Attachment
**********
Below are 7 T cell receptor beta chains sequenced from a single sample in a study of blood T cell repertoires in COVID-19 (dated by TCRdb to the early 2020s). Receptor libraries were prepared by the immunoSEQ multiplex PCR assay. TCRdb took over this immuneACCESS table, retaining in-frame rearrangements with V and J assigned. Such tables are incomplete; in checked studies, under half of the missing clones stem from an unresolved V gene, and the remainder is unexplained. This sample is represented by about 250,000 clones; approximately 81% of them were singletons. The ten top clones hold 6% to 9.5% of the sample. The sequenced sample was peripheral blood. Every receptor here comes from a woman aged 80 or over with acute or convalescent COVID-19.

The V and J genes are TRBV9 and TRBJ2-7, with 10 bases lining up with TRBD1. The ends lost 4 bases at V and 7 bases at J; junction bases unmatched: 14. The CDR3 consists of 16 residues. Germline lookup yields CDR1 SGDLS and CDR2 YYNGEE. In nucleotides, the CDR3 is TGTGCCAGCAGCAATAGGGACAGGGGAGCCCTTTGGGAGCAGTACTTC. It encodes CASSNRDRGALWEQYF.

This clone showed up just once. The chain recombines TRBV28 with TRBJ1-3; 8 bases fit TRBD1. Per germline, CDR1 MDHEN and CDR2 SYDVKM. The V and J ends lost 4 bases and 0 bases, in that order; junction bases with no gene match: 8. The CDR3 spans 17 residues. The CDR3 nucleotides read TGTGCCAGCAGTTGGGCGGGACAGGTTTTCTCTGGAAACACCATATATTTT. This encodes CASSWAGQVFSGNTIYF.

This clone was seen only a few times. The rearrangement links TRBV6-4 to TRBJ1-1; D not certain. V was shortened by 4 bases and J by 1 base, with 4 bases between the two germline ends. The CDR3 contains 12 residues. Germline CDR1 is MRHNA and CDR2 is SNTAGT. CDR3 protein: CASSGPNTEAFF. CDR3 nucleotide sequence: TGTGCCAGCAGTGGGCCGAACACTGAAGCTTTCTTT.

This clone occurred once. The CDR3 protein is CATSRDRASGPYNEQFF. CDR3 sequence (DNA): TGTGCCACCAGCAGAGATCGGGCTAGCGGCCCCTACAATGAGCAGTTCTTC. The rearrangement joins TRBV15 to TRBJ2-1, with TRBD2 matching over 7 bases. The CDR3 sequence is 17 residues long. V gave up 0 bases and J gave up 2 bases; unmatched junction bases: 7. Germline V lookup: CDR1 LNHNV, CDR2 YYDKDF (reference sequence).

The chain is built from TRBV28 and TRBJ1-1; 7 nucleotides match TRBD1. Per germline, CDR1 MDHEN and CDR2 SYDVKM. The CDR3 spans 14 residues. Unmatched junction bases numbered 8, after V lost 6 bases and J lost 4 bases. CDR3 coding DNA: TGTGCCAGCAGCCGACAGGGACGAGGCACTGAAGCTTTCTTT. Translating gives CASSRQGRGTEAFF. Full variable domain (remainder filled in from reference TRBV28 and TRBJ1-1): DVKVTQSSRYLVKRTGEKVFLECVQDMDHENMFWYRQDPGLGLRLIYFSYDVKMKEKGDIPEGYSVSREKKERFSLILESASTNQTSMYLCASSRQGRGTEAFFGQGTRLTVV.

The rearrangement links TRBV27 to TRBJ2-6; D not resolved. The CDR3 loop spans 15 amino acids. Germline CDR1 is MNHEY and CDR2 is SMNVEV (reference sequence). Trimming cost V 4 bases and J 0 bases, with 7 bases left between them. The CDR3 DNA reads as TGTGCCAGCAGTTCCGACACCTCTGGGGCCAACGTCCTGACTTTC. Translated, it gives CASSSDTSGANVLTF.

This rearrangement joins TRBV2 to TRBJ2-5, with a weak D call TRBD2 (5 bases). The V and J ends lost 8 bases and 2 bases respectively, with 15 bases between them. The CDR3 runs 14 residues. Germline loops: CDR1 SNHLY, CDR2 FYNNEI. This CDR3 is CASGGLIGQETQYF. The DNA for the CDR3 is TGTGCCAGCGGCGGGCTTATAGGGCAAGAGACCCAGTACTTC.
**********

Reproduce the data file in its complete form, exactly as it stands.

Below are 7 T cell receptor beta chains sequenced from a single sample in a study of blood T cell repertoires in COVID-19 (dated by TCRdb to the early 2020s). Receptor libraries were prepared by the immunoSEQ multiplex PCR assay. TCRdb took over this immuneACCESS table, retaining in-frame rearrangements with V and J assigned. Such tables are incomplete; in checked studies, under half of the missing clones stem from an unresolved V gene, and the remainder is unexplained. This sample is represented by about 250,000 clones; approximately 81% of them were singletons. The ten top clones hold 6% to 9.5% of the sample. The sequenced sample was peripheral blood. Every receptor here comes from a woman aged 80 or over with acute or convalescent COVID-19.

The V and J genes are TRBV9 and TRBJ2-7, with 10 bases lining up with TRBD1. The ends lost 4 bases at V and 7 bases at J; junction bases unmatched: 14. The CDR3 consists of 16 residues. Germline lookup yields CDR1 SGDLS and CDR2 YYNGEE. In nucleotides, the CDR3 is TGTGCCAGCAGCAATAGGGACAGGGGAGCCCTTTGGGAGCAGTACTTC. It encodes CASSNRDRGALWEQYF.

This clone showed up just once. The chain recombines TRBV28 with TRBJ1-3; 8 bases fit TRBD1. Per germline, CDR1 MDHEN and CDR2 SYDVKM. The V and J ends lost 4 bases and 0 bases, in that order; junction bases with no gene match: 8. The CDR3 spans 17 residues. The CDR3 nucleotides read TGTGCCAGCAGTTGGGCGGGACAGGTTTTCTCTGGAAACACCATATATTTT. This encodes CASSWAGQVFSGNTIYF.

This clone was seen only a few times. The rearrangement links TRBV6-4 to TRBJ1-1; D not certain. V was shortened by 4 bases and J by 1 base, with 4 bases between the two germline ends. The CDR3 contains 12 residues. Germline CDR1 is MRHNA and CDR2 is SNTAGT. CDR3 protein: CASSGPNTEAFF. CDR3 nucleotide sequence: TGTGCCAGCAGTGGGCCGAACACTGAAGCTTTCTTT.

This clone occurred once. The CDR3 protein is CATSRDRASGPYNEQFF. CDR3 sequence (DNA): TGTGCCACCAGCAGAGATCGGGCTAGCGGCCCCTACAATGAGCAGTTCTTC. The rearrangement joins TRBV15 to TRBJ2-1, with TRBD2 matching over 7 bases. The CDR3 sequence is 17 residues long. V gave up 0 bases and J gave up 2 bases; unmatched junction bases: 7. Germline V lookup: CDR1 LNHNV, CDR2 YYDKDF (reference sequence).

The chain is built from TRBV28 and TRBJ1-1; 7 nucleotides match TRBD1. Per germline, CDR1 MDHEN and CDR2 SYDVKM. The CDR3 spans 14 residues. Unmatched junction bases numbered 8, after V lost 6 bases and J lost 4 bases. CDR3 coding DNA: TGTGCCAGCAGCCGACAGGGACGAGGCACTGAAGCTTTCTTT. Translating gives CASSRQGRGTEAFF. Full variable domain (remainder filled in from reference TRBV28 and TRBJ1-1): DVKVTQSSRYLVKRTGEKVFLECVQDMDHENMFWYRQDPGLGLRLIYFSYDVKMKEKGDIPEGYSVSREKKERFSLILESASTNQTSMYLCASSRQGRGTEAFFGQGTRLTVV.

The rearrangement links TRBV27 to TRBJ2-6; D not resolved. The CDR3 loop spans 15 amino acids. Germline CDR1 is MNHEY and CDR2 is SMNVEV (reference sequence). Trimming cost V 4 bases and J 0 bases, with 7 bases left between them. The CDR3 DNA reads as TGTGCCAGCAGTTCCGACACCTCTGGGGCCAACGTCCTGACTTTC. Translated, it gives CASSSDTSGANVLTF.

This rearrangement joins TRBV2 to TRBJ2-5, with a weak D call TRBD2 (5 bases). The V and J ends lost 8 bases and 2 bases respectively, with 15 bases between them. The CDR3 runs 14 residues. Germline loops: CDR1 SNHLY, CDR2 FYNNEI. This CDR3 is CASGGLIGQETQYF. The DNA for the CDR3 is TGTGCCAGCGGCGGGCTTATAGGGCAAGAGACCCAGTACTTC.